Author Interview with Brian McBride


Today on the blog, I’m privileged to interview indie author Brian McBride!  Brian has written two books and is avidly working on more.  His debut has even won a few awards, which is incredible!  Hope you enjoy the interview, and be sure to check out Brian’s books!

When did you first decide you wanted to write?  Was it your first career choice or were you planning on doing something else?
B: I was probably 9 or 10 when I first decided I wanted to write my own stories. They were short children’s books about a boy and his horse solving crimes together. Very much unlike anything I write today. Haha! It wasn’t until I finished and self-published a MG Fantasy novel at 16 that I realized I really wanted to make this one of my careers. I never really saw being an author as being out-of-reach – not with the rise of the independent publishing industry these days. So, that’s always been something I’ve just known I was gonna be one day. Although, there have been long spans of time – years, even – where I was not actively working toward that. Once I published my YA debut, Love and the Sea and Everything in Between, it really pushed me to begin taking writing and publishing as seriously as I take my day job.
When did you first publish?  Had you planned on self-publishing or going through a traditional publisher first?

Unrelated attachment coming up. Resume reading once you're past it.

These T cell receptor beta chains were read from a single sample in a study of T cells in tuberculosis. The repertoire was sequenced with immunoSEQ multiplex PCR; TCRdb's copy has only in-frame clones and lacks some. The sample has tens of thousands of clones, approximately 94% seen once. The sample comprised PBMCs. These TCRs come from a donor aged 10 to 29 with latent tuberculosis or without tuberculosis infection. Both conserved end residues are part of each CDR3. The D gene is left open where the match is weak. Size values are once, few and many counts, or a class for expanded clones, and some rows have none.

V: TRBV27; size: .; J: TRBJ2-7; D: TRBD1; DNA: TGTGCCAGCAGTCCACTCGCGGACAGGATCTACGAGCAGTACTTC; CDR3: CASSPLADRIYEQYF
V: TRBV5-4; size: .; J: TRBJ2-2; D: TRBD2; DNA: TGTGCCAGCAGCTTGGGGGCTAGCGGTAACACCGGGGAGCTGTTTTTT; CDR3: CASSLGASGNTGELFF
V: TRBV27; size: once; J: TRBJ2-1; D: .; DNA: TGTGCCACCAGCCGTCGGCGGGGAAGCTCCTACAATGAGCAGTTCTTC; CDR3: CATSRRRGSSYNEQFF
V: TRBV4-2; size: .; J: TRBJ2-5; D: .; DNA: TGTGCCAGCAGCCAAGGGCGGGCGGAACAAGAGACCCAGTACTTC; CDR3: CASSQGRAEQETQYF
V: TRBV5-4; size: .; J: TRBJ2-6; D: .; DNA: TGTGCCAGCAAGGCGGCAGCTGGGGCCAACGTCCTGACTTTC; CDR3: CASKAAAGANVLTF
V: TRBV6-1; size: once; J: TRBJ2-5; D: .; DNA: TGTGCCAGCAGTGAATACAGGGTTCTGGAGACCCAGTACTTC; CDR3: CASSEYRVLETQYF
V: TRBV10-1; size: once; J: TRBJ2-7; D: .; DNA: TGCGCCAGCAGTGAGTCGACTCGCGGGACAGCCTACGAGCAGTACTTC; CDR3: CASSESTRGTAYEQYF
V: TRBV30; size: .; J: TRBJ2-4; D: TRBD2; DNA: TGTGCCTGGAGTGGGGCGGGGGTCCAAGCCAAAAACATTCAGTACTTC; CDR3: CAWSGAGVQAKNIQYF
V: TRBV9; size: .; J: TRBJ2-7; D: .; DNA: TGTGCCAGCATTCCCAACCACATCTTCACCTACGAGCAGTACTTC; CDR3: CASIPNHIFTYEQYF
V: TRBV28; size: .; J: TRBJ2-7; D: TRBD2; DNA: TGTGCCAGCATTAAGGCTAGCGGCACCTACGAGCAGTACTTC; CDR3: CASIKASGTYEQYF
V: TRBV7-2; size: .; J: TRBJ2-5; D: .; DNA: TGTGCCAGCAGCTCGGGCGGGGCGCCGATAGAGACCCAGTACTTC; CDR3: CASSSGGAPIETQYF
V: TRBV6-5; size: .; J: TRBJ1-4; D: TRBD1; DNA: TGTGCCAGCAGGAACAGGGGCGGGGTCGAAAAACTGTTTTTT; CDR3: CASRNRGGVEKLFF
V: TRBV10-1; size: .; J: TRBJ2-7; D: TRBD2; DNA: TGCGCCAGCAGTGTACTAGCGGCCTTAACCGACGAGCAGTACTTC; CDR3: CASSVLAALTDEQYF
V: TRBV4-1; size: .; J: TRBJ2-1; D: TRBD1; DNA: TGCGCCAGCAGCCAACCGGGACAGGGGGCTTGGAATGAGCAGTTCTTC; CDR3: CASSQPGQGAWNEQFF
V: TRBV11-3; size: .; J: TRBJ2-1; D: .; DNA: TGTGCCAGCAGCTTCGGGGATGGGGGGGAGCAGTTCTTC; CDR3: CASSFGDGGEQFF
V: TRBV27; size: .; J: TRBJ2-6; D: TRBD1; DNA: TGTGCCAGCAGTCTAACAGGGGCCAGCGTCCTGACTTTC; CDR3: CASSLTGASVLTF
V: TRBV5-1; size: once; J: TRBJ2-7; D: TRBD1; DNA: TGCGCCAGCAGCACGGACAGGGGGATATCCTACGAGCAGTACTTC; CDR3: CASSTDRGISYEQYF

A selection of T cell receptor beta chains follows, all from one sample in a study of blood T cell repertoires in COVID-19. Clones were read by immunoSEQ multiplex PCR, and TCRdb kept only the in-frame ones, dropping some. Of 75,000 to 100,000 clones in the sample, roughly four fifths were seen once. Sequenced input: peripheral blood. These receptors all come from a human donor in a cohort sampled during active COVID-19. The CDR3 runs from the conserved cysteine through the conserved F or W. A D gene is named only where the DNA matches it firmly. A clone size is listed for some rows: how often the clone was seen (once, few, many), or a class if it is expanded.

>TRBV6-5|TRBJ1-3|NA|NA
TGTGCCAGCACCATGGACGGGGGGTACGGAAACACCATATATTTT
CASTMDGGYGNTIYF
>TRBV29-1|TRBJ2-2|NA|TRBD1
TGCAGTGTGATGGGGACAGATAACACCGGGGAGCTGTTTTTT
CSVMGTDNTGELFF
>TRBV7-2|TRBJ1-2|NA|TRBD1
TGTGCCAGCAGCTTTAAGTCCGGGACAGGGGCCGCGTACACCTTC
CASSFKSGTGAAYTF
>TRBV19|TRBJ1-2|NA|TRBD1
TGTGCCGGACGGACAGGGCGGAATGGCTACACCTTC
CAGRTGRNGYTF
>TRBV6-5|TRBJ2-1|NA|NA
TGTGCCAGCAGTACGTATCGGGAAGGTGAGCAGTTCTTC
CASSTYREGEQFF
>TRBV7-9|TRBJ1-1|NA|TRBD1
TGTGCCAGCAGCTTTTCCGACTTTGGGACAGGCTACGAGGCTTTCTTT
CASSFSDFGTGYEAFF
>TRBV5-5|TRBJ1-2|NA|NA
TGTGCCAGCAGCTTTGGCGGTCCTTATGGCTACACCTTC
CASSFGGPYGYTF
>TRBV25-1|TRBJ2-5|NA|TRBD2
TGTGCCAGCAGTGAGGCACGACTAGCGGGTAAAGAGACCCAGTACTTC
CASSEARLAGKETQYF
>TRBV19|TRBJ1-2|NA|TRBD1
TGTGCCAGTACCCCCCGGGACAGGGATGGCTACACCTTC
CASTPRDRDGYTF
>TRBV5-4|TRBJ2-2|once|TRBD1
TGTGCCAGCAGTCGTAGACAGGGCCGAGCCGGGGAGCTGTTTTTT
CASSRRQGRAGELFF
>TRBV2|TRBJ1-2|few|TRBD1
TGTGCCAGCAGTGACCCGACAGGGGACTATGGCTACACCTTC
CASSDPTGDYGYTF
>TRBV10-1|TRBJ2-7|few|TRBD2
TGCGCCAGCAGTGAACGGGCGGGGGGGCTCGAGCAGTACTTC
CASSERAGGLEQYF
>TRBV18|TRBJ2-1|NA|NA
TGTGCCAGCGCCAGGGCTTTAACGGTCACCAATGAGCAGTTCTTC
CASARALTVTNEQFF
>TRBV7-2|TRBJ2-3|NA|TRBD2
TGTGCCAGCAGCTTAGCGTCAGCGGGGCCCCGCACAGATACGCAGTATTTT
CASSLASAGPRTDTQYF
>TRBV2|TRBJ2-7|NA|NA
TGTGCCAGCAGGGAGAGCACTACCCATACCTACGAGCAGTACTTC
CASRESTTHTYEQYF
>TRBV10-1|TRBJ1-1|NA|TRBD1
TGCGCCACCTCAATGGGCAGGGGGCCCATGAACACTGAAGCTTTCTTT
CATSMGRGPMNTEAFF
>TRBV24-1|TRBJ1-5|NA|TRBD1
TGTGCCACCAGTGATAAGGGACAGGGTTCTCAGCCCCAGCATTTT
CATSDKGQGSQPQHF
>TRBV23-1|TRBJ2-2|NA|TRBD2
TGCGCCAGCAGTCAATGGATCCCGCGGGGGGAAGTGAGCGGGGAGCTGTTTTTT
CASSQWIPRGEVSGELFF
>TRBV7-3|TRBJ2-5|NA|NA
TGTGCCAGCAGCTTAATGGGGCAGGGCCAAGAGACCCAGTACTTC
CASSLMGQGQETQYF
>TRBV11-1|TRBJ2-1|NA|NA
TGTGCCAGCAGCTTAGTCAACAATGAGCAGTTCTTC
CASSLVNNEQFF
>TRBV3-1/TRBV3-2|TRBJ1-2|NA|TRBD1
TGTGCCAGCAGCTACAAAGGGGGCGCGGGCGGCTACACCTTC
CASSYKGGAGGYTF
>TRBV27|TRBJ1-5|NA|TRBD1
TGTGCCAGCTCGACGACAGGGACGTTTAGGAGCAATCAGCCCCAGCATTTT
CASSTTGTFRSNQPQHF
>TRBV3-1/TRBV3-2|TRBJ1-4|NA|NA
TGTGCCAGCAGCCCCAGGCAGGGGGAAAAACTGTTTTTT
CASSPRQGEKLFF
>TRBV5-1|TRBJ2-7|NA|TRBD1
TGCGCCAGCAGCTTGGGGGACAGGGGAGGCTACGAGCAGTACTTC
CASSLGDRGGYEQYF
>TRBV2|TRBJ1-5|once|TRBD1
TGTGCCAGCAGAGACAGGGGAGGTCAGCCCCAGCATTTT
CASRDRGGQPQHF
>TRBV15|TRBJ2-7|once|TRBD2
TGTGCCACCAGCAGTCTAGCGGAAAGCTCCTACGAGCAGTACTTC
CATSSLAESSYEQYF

B: I was 16 when I published for the first time – a MG fantasy named Paradox. It’s since been taken out of print, but I’m sure you can still find some of the original printings on Amazon. (I plan on doing a complete overhaul of the series in the next couple of years, though!) I briefly considered trying to get agented, but I knew my odds were slim. My grandmother, also a writer, told me about a self-publishing company that I ultimately ended up going through. It was expensive, but a good experience because now I know not to go through a self-publishing house ever again.
For my YA debut, I did query to 20 different agents and small houses. I received feedback from maybe 5 of them. Much of it was constructive and actually helped me edit Love and the Sea to make it better. In the end, I realized the appeal of publishing my novel independently. My royalties are better. I don’t have to compromise any factor of the story to fit the molds of a bit publishing house. I have complete control. Of course, there’s downsides to it to. Like, I’m responsible for 100% of the marketing. But I’m willing to put in the work.